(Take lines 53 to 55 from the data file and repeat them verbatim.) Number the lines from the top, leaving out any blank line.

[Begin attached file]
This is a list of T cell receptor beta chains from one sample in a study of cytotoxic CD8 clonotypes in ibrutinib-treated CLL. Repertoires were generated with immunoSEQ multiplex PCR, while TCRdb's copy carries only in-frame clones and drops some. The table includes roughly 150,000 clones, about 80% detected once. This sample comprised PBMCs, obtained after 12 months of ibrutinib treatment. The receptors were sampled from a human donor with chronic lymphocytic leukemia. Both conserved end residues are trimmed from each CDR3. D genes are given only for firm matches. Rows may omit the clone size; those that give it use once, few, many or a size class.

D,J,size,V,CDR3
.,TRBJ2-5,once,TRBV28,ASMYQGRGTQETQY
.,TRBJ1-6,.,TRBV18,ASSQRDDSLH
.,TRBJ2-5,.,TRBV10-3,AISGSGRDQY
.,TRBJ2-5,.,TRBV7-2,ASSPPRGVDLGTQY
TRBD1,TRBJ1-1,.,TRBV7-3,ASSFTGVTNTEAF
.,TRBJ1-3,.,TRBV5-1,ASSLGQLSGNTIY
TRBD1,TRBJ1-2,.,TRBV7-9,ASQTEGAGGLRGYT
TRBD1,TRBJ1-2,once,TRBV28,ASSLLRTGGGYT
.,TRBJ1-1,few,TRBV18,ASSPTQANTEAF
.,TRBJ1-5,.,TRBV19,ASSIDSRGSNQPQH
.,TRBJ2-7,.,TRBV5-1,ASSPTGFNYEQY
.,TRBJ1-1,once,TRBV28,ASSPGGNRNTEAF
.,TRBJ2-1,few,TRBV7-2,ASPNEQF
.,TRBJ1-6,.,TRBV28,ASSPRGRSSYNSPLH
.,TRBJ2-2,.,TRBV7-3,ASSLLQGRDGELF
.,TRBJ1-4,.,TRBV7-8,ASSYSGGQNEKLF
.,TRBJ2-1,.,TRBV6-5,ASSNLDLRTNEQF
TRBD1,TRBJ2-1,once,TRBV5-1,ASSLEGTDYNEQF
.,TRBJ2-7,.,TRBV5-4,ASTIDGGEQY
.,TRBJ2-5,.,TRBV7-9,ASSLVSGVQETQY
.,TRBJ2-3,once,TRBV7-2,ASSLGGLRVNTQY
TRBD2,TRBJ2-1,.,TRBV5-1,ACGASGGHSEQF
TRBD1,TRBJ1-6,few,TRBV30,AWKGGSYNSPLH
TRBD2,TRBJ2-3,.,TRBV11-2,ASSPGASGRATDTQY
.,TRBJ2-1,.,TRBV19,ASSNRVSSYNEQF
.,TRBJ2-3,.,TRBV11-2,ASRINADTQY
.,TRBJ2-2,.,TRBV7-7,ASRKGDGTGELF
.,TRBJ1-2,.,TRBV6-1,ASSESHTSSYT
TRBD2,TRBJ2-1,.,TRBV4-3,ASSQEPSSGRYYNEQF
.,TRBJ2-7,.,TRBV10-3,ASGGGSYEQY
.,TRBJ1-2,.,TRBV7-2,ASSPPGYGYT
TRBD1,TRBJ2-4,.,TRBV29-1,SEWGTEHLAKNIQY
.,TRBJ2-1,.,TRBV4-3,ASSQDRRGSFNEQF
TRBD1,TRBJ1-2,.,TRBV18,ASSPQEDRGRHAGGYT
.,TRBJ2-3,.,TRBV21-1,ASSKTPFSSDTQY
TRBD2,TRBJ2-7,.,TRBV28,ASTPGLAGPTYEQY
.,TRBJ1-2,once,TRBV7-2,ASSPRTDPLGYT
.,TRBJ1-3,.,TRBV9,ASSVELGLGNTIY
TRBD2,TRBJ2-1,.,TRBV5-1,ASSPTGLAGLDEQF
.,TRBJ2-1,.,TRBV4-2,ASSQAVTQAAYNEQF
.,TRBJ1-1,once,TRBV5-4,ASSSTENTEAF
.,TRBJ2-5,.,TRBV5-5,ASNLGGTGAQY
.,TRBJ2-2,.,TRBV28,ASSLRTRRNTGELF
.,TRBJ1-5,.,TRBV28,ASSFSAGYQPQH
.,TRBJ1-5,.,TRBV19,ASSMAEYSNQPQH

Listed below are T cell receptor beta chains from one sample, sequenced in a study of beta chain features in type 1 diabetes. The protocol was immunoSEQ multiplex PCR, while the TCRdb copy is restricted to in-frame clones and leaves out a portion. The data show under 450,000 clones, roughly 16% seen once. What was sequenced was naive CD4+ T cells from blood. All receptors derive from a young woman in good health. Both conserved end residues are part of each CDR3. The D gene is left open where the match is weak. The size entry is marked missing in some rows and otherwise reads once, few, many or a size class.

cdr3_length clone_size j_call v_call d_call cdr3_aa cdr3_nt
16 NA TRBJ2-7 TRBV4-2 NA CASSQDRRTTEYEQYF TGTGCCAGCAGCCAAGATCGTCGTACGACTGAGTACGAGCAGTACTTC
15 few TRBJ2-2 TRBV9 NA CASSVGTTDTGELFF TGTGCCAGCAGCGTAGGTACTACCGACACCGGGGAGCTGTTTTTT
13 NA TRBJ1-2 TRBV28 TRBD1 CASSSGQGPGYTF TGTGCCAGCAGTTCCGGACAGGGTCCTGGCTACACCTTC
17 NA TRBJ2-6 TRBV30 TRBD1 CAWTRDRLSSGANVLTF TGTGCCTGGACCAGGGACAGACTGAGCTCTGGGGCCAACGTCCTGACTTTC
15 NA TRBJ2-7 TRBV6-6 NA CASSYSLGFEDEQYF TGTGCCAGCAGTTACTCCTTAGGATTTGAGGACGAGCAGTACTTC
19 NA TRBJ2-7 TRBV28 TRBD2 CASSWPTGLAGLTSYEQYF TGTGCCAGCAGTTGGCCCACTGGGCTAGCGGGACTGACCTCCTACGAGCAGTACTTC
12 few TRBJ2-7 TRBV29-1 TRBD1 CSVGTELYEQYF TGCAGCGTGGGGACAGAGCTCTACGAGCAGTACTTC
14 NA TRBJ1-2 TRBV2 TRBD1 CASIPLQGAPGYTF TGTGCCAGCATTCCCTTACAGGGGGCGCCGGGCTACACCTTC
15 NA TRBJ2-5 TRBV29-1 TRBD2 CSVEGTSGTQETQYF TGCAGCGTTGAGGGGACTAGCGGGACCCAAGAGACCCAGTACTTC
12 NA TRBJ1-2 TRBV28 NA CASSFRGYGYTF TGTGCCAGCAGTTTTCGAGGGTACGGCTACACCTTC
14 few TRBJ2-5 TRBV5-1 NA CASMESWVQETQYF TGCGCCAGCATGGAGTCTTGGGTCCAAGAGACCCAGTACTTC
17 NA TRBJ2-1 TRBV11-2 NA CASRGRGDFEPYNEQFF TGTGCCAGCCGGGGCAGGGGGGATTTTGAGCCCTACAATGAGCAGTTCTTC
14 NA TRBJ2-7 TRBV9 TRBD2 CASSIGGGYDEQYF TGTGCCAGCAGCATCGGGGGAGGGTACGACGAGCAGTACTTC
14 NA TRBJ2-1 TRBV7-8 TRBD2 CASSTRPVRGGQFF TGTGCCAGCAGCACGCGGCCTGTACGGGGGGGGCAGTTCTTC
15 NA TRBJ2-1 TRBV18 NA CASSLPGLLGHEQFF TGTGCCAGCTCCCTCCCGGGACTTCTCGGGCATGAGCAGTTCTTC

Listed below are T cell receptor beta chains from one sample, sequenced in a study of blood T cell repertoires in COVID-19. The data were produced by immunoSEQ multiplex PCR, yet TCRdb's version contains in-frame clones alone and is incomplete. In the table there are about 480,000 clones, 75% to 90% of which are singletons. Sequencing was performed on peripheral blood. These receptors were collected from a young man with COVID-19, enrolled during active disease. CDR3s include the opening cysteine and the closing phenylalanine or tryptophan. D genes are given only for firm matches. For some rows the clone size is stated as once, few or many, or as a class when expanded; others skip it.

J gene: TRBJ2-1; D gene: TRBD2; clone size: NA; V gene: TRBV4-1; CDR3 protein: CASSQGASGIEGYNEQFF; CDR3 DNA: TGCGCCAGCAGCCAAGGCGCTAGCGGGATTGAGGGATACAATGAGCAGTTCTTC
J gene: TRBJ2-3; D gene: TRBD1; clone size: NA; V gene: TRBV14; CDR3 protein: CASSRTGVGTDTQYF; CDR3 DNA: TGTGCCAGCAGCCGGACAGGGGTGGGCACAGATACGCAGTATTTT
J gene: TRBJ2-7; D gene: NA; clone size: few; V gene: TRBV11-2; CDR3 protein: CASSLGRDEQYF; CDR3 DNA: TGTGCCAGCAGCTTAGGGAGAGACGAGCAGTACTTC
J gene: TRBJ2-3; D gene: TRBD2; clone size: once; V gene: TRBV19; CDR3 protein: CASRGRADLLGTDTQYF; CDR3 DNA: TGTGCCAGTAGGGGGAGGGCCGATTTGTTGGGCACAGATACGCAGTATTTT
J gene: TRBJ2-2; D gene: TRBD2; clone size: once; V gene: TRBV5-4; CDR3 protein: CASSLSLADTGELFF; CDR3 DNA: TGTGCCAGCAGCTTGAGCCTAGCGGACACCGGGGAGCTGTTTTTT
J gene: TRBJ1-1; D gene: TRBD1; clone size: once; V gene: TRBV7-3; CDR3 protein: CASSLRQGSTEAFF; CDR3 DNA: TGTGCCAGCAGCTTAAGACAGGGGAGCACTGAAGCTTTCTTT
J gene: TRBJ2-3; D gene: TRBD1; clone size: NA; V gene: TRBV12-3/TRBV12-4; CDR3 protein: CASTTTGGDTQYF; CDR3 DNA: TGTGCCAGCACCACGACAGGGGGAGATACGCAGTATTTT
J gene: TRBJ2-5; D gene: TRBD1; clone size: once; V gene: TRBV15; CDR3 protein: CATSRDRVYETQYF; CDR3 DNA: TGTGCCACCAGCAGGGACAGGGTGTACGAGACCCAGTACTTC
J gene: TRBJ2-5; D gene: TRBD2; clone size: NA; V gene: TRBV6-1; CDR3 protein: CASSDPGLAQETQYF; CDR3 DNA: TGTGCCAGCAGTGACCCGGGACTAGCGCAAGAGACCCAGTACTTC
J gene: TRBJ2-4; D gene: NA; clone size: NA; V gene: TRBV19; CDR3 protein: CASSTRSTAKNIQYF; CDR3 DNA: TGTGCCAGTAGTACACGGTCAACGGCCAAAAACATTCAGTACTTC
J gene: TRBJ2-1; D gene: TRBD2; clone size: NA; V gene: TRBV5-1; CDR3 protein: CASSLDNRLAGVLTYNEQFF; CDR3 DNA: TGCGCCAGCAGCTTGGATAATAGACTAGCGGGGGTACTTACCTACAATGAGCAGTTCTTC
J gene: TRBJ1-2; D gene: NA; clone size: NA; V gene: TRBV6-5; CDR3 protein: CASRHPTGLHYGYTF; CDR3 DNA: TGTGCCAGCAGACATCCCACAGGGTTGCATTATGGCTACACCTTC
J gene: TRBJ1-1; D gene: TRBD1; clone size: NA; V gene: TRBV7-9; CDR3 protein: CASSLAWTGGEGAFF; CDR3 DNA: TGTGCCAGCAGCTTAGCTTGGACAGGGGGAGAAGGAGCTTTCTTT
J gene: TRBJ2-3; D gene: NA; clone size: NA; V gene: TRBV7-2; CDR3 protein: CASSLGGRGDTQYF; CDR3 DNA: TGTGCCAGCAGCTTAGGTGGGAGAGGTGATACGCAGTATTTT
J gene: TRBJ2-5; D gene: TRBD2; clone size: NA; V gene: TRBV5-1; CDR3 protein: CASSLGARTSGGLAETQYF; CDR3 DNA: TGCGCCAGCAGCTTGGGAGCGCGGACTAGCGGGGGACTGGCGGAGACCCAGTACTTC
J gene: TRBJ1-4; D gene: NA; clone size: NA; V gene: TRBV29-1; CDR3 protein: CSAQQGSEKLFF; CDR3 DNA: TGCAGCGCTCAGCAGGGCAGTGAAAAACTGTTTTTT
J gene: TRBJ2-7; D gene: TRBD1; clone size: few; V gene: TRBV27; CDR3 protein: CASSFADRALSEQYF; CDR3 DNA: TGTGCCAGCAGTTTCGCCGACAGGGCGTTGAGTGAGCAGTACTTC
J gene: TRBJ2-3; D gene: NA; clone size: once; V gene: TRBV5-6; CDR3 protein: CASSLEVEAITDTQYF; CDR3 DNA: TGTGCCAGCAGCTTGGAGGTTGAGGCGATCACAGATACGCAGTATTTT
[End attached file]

17 NA TRBJ2-6 TRBV30 TRBD1 CAWTRDRLSSGANVLTF TGTGCCTGGACCAGGGACAGACTGAGCTCTGGGGCCAACGTCCTGACTTTC
15 NA TRBJ2-7 TRBV6-6 NA CASSYSLGFEDEQYF TGTGCCAGCAGTTACTCCTTAGGATTTGAGGACGAGCAGTACTTC
19 NA TRBJ2-7 TRBV28 TRBD2 CASSWPTGLAGLTSYEQYF TGTGCCAGCAGTTGGCCCACTGGGCTAGCGGGACTGACCTCCTACGAGCAGTACTTC